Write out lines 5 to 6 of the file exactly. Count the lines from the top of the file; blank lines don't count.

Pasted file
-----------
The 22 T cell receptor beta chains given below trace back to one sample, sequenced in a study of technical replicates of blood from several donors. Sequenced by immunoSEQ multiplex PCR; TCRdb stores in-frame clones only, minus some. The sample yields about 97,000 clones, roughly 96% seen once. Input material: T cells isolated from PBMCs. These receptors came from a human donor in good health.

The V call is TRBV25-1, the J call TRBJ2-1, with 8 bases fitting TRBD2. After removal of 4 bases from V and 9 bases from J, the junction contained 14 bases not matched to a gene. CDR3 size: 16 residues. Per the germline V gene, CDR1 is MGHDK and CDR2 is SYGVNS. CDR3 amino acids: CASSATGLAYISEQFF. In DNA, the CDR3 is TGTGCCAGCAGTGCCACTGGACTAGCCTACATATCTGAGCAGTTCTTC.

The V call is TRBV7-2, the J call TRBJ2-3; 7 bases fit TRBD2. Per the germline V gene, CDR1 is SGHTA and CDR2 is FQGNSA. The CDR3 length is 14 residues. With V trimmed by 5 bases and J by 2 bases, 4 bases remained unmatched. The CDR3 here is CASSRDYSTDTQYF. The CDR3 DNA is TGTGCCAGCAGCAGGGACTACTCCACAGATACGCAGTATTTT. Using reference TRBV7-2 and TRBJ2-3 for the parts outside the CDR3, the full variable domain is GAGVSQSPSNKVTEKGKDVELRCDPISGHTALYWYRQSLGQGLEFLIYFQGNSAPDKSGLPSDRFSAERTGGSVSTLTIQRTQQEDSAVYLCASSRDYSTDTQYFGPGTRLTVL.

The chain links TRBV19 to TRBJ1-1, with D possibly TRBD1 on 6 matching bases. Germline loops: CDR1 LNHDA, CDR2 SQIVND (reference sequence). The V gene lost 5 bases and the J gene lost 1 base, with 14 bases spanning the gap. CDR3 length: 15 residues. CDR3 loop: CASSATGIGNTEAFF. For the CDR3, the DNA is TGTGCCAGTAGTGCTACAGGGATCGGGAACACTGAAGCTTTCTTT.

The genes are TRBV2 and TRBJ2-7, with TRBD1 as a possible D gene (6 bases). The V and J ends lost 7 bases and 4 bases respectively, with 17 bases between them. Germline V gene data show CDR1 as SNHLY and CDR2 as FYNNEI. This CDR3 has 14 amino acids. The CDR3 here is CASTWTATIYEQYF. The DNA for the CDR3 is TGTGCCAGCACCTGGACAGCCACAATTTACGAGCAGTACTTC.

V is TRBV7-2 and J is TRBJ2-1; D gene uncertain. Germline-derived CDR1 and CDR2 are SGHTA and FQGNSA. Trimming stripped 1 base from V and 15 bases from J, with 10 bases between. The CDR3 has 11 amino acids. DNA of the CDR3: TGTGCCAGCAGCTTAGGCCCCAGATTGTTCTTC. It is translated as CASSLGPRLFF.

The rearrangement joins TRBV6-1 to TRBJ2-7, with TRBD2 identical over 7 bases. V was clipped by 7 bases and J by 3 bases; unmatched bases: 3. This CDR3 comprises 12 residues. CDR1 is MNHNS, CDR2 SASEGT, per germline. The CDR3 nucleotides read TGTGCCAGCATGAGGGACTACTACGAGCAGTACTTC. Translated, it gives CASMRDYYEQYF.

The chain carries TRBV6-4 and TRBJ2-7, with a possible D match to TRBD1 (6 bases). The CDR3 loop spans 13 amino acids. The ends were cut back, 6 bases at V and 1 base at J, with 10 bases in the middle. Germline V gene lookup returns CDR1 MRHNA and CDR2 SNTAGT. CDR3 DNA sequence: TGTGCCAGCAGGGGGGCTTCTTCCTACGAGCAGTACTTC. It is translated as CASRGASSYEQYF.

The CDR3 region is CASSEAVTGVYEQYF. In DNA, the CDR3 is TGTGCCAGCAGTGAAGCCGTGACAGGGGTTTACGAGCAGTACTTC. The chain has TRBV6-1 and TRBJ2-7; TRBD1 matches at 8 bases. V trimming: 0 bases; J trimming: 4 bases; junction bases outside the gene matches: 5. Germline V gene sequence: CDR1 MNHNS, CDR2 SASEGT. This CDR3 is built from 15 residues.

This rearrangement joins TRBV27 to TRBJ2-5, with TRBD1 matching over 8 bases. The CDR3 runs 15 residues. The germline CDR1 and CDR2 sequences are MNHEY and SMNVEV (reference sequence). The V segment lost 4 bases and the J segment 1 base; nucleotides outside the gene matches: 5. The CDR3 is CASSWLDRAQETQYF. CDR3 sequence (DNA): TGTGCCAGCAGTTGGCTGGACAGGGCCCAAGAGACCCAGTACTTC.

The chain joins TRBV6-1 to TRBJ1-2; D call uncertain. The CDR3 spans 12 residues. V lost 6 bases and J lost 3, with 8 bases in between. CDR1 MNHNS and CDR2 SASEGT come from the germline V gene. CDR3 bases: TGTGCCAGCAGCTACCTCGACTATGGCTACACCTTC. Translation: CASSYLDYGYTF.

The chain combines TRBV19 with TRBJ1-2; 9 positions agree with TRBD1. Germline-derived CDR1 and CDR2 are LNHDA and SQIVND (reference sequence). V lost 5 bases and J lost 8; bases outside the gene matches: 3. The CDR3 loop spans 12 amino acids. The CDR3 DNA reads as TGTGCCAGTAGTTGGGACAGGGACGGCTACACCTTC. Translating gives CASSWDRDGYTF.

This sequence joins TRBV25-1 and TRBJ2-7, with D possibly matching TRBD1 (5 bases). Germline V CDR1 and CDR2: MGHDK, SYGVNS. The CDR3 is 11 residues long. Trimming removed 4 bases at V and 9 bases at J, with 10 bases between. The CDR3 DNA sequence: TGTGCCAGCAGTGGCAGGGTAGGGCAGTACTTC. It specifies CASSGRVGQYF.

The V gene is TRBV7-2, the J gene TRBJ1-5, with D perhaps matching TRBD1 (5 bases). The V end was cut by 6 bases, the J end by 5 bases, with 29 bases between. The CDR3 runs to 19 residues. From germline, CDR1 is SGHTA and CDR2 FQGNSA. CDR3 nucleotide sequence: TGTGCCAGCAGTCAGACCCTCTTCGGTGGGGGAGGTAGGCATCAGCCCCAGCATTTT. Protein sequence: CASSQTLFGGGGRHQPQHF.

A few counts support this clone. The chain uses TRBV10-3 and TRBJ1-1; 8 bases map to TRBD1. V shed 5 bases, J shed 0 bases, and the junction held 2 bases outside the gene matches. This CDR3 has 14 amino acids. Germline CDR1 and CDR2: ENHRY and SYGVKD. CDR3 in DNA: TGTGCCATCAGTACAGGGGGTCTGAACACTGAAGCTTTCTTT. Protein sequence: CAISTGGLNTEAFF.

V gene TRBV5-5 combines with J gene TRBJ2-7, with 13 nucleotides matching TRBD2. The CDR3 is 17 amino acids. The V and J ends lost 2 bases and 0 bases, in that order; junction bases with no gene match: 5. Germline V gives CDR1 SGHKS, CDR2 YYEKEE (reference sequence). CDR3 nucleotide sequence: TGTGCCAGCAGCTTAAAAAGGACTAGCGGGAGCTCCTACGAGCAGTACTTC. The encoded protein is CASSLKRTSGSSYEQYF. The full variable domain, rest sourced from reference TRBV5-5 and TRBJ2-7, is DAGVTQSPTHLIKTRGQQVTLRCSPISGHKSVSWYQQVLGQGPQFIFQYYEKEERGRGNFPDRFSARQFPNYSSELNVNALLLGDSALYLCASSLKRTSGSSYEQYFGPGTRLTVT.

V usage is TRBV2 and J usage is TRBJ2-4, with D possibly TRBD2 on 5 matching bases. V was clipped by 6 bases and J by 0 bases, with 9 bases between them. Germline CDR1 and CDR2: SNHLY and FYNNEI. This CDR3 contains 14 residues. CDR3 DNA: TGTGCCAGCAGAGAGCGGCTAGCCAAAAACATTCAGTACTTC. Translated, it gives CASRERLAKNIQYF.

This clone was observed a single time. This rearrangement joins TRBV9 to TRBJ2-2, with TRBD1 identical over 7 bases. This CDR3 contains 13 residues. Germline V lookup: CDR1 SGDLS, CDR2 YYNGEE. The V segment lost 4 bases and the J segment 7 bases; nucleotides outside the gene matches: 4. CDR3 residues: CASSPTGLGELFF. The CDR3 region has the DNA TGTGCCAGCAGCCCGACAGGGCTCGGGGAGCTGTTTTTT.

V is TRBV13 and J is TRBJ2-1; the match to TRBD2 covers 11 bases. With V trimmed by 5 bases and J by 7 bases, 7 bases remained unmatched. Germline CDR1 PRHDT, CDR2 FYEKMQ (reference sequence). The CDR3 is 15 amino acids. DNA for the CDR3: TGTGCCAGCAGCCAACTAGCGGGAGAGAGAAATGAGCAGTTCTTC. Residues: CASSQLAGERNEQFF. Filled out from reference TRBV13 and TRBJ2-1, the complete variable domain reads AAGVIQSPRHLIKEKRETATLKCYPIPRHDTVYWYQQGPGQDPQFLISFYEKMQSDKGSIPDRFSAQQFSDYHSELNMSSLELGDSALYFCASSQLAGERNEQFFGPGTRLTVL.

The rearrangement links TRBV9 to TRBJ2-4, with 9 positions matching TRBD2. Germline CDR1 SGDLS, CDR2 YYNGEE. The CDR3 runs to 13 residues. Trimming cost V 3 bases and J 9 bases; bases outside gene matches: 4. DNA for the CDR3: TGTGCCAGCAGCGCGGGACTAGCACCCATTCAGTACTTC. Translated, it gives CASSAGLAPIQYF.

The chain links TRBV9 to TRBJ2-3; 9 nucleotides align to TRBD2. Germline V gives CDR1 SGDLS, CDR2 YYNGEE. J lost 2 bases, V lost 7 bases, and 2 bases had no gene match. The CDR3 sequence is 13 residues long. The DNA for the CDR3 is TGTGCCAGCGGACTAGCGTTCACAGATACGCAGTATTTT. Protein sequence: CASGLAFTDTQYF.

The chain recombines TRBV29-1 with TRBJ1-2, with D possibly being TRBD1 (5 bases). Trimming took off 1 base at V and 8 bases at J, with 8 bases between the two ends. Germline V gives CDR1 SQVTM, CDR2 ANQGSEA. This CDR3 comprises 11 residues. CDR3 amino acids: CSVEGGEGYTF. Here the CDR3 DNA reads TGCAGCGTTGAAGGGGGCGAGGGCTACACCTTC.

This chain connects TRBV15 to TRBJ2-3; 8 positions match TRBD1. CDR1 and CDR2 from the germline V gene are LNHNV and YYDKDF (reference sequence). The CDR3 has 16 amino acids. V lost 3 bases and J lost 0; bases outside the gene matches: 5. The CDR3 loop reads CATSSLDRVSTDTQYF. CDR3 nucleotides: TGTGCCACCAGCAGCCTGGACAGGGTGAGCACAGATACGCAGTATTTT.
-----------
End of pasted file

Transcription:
The genes are TRBV2 and TRBJ2-7, with TRBD1 as a possible D gene (6 bases). The V and J ends lost 7 bases and 4 bases respectively, with 17 bases between them. Germline V gene data show CDR1 as SNHLY and CDR2 as FYNNEI. This CDR3 has 14 amino acids. The CDR3 here is CASTWTATIYEQYF. The DNA for the CDR3 is TGTGCCAGCACCTGGACAGCCACAATTTACGAGCAGTACTTC.

V is TRBV7-2 and J is TRBJ2-1; D gene uncertain. Germline-derived CDR1 and CDR2 are SGHTA and FQGNSA. Trimming stripped 1 base from V and 15 bases from J, with 10 bases between. The CDR3 has 11 amino acids. DNA of the CDR3: TGTGCCAGCAGCTTAGGCCCCAGATTGTTCTTC. It is translated as CASSLGPRLFF.